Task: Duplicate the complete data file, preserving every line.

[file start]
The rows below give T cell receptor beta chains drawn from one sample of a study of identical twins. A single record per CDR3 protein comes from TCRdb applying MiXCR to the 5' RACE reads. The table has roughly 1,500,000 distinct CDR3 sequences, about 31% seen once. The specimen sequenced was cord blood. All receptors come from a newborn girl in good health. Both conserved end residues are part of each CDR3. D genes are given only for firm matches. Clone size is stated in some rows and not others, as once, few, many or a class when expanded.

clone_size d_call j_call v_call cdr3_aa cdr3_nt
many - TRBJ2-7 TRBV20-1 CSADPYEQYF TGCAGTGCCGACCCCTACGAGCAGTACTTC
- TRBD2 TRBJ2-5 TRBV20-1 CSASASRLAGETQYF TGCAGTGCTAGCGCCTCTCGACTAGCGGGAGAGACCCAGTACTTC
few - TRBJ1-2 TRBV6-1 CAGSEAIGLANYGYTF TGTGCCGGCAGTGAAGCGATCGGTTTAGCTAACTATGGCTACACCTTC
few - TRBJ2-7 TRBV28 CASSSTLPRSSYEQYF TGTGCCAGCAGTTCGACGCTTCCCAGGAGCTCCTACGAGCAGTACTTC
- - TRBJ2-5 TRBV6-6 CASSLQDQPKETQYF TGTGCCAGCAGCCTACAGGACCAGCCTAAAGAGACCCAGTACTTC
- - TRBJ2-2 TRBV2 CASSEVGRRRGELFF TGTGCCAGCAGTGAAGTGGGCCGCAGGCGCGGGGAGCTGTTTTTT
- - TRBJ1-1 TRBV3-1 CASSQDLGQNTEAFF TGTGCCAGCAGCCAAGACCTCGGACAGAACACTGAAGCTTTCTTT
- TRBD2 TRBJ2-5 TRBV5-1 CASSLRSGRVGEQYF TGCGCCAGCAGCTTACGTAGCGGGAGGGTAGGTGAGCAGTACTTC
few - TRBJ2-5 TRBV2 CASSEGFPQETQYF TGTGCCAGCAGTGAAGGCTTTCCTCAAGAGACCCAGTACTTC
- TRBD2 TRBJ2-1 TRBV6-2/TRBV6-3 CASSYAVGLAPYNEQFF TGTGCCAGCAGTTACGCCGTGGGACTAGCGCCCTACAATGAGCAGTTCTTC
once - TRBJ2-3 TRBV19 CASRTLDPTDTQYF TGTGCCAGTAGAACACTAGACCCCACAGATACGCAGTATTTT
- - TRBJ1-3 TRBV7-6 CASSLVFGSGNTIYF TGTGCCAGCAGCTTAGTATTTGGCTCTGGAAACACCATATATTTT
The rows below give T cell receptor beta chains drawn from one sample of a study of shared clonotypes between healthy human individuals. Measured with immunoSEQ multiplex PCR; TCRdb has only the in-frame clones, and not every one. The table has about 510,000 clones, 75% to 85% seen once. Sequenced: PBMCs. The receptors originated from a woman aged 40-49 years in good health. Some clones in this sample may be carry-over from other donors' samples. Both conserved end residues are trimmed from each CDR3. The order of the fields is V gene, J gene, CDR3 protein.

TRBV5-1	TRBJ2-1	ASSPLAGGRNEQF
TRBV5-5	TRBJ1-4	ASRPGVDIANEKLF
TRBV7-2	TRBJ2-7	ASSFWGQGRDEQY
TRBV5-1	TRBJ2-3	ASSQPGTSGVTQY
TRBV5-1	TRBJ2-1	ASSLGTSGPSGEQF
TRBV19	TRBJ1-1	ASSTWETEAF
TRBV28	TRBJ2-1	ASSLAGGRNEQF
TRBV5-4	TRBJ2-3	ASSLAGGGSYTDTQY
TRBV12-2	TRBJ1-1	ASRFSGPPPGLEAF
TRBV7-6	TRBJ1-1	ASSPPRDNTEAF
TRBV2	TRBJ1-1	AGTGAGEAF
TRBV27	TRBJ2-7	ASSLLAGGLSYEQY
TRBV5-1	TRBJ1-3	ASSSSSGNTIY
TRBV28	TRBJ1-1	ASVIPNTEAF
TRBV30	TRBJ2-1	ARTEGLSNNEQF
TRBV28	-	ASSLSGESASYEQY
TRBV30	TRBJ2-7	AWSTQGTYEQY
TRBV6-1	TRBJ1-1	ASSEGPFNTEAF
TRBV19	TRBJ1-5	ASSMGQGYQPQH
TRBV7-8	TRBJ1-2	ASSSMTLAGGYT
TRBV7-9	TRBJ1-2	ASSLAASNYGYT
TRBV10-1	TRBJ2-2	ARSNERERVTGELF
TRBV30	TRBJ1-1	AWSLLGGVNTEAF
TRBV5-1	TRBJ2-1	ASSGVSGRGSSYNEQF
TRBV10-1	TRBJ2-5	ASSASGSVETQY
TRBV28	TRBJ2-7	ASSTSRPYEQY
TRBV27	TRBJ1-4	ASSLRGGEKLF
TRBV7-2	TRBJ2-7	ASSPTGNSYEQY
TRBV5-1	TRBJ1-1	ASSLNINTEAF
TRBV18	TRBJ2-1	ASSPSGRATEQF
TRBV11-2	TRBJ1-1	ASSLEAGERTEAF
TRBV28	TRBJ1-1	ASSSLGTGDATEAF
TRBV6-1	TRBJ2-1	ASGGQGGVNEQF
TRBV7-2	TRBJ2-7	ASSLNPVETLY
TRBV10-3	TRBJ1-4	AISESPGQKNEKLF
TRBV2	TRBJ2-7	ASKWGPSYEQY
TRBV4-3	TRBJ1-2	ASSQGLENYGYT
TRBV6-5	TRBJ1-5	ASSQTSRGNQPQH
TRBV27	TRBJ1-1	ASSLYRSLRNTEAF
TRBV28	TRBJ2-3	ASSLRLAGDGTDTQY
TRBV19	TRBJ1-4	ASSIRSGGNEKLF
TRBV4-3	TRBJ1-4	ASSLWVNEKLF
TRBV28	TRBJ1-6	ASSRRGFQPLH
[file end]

The rows below give T cell receptor beta chains drawn from one sample of a study of identical twins. A single record per CDR3 protein comes from TCRdb applying MiXCR to the 5' RACE reads. The table has roughly 1,500,000 distinct CDR3 sequences, about 31% seen once. The specimen sequenced was cord blood. All receptors come from a newborn girl in good health. Both conserved end residues are part of each CDR3. D genes are given only for firm matches. Clone size is stated in some rows and not others, as once, few, many or a class when expanded.

clone_size d_call j_call v_call cdr3_aa cdr3_nt
many - TRBJ2-7 TRBV20-1 CSADPYEQYF TGCAGTGCCGACCCCTACGAGCAGTACTTC
- TRBD2 TRBJ2-5 TRBV20-1 CSASASRLAGETQYF TGCAGTGCTAGCGCCTCTCGACTAGCGGGAGAGACCCAGTACTTC
few - TRBJ1-2 TRBV6-1 CAGSEAIGLANYGYTF TGTGCCGGCAGTGAAGCGATCGGTTTAGCTAACTATGGCTACACCTTC
few - TRBJ2-7 TRBV28 CASSSTLPRSSYEQYF TGTGCCAGCAGTTCGACGCTTCCCAGGAGCTCCTACGAGCAGTACTTC
- - TRBJ2-5 TRBV6-6 CASSLQDQPKETQYF TGTGCCAGCAGCCTACAGGACCAGCCTAAAGAGACCCAGTACTTC
- - TRBJ2-2 TRBV2 CASSEVGRRRGELFF TGTGCCAGCAGTGAAGTGGGCCGCAGGCGCGGGGAGCTGTTTTTT
- - TRBJ1-1 TRBV3-1 CASSQDLGQNTEAFF TGTGCCAGCAGCCAAGACCTCGGACAGAACACTGAAGCTTTCTTT
- TRBD2 TRBJ2-5 TRBV5-1 CASSLRSGRVGEQYF TGCGCCAGCAGCTTACGTAGCGGGAGGGTAGGTGAGCAGTACTTC
few - TRBJ2-5 TRBV2 CASSEGFPQETQYF TGTGCCAGCAGTGAAGGCTTTCCTCAAGAGACCCAGTACTTC
- TRBD2 TRBJ2-1 TRBV6-2/TRBV6-3 CASSYAVGLAPYNEQFF TGTGCCAGCAGTTACGCCGTGGGACTAGCGCCCTACAATGAGCAGTTCTTC
once - TRBJ2-3 TRBV19 CASRTLDPTDTQYF TGTGCCAGTAGAACACTAGACCCCACAGATACGCAGTATTTT
- - TRBJ1-3 TRBV7-6 CASSLVFGSGNTIYF TGTGCCAGCAGCTTAGTATTTGGCTCTGGAAACACCATATATTTT
The rows below give T cell receptor beta chains drawn from one sample of a study of shared clonotypes between healthy human individuals. Measured with immunoSEQ multiplex PCR; TCRdb has only the in-frame clones, and not every one. The table has about 510,000 clones, 75% to 85% seen once. Sequenced: PBMCs. The receptors originated from a woman aged 40-49 years in good health. Some clones in this sample may be carry-over from other donors' samples. Both conserved end residues are trimmed from each CDR3. The order of the fields is V gene, J gene, CDR3 protein.

TRBV5-1	TRBJ2-1	ASSPLAGGRNEQF
TRBV5-5	TRBJ1-4	ASRPGVDIANEKLF
TRBV7-2	TRBJ2-7	ASSFWGQGRDEQY
TRBV5-1	TRBJ2-3	ASSQPGTSGVTQY
TRBV5-1	TRBJ2-1	ASSLGTSGPSGEQF
TRBV19	TRBJ1-1	ASSTWETEAF
TRBV28	TRBJ2-1	ASSLAGGRNEQF
TRBV5-4	TRBJ2-3	ASSLAGGGSYTDTQY
TRBV12-2	TRBJ1-1	ASRFSGPPPGLEAF
TRBV7-6	TRBJ1-1	ASSPPRDNTEAF
TRBV2	TRBJ1-1	AGTGAGEAF
TRBV27	TRBJ2-7	ASSLLAGGLSYEQY
TRBV5-1	TRBJ1-3	ASSSSSGNTIY
TRBV28	TRBJ1-1	ASVIPNTEAF
TRBV30	TRBJ2-1	ARTEGLSNNEQF
TRBV28	-	ASSLSGESASYEQY
TRBV30	TRBJ2-7	AWSTQGTYEQY
TRBV6-1	TRBJ1-1	ASSEGPFNTEAF
TRBV19	TRBJ1-5	ASSMGQGYQPQH
TRBV7-8	TRBJ1-2	ASSSMTLAGGYT
TRBV7-9	TRBJ1-2	ASSLAASNYGYT
TRBV10-1	TRBJ2-2	ARSNERERVTGELF
TRBV30	TRBJ1-1	AWSLLGGVNTEAF
TRBV5-1	TRBJ2-1	ASSGVSGRGSSYNEQF
TRBV10-1	TRBJ2-5	ASSASGSVETQY
TRBV28	TRBJ2-7	ASSTSRPYEQY
TRBV27	TRBJ1-4	ASSLRGGEKLF
TRBV7-2	TRBJ2-7	ASSPTGNSYEQY
TRBV5-1	TRBJ1-1	ASSLNINTEAF
TRBV18	TRBJ2-1	ASSPSGRATEQF
TRBV11-2	TRBJ1-1	ASSLEAGERTEAF
TRBV28	TRBJ1-1	ASSSLGTGDATEAF
TRBV6-1	TRBJ2-1	ASGGQGGVNEQF
TRBV7-2	TRBJ2-7	ASSLNPVETLY
TRBV10-3	TRBJ1-4	AISESPGQKNEKLF
TRBV2	TRBJ2-7	ASKWGPSYEQY
TRBV4-3	TRBJ1-2	ASSQGLENYGYT
TRBV6-5	TRBJ1-5	ASSQTSRGNQPQH
TRBV27	TRBJ1-1	ASSLYRSLRNTEAF
TRBV28	TRBJ2-3	ASSLRLAGDGTDTQY
TRBV19	TRBJ1-4	ASSIRSGGNEKLF
TRBV4-3	TRBJ1-4	ASSLWVNEKLF
TRBV28	TRBJ1-6	ASSRRGFQPLH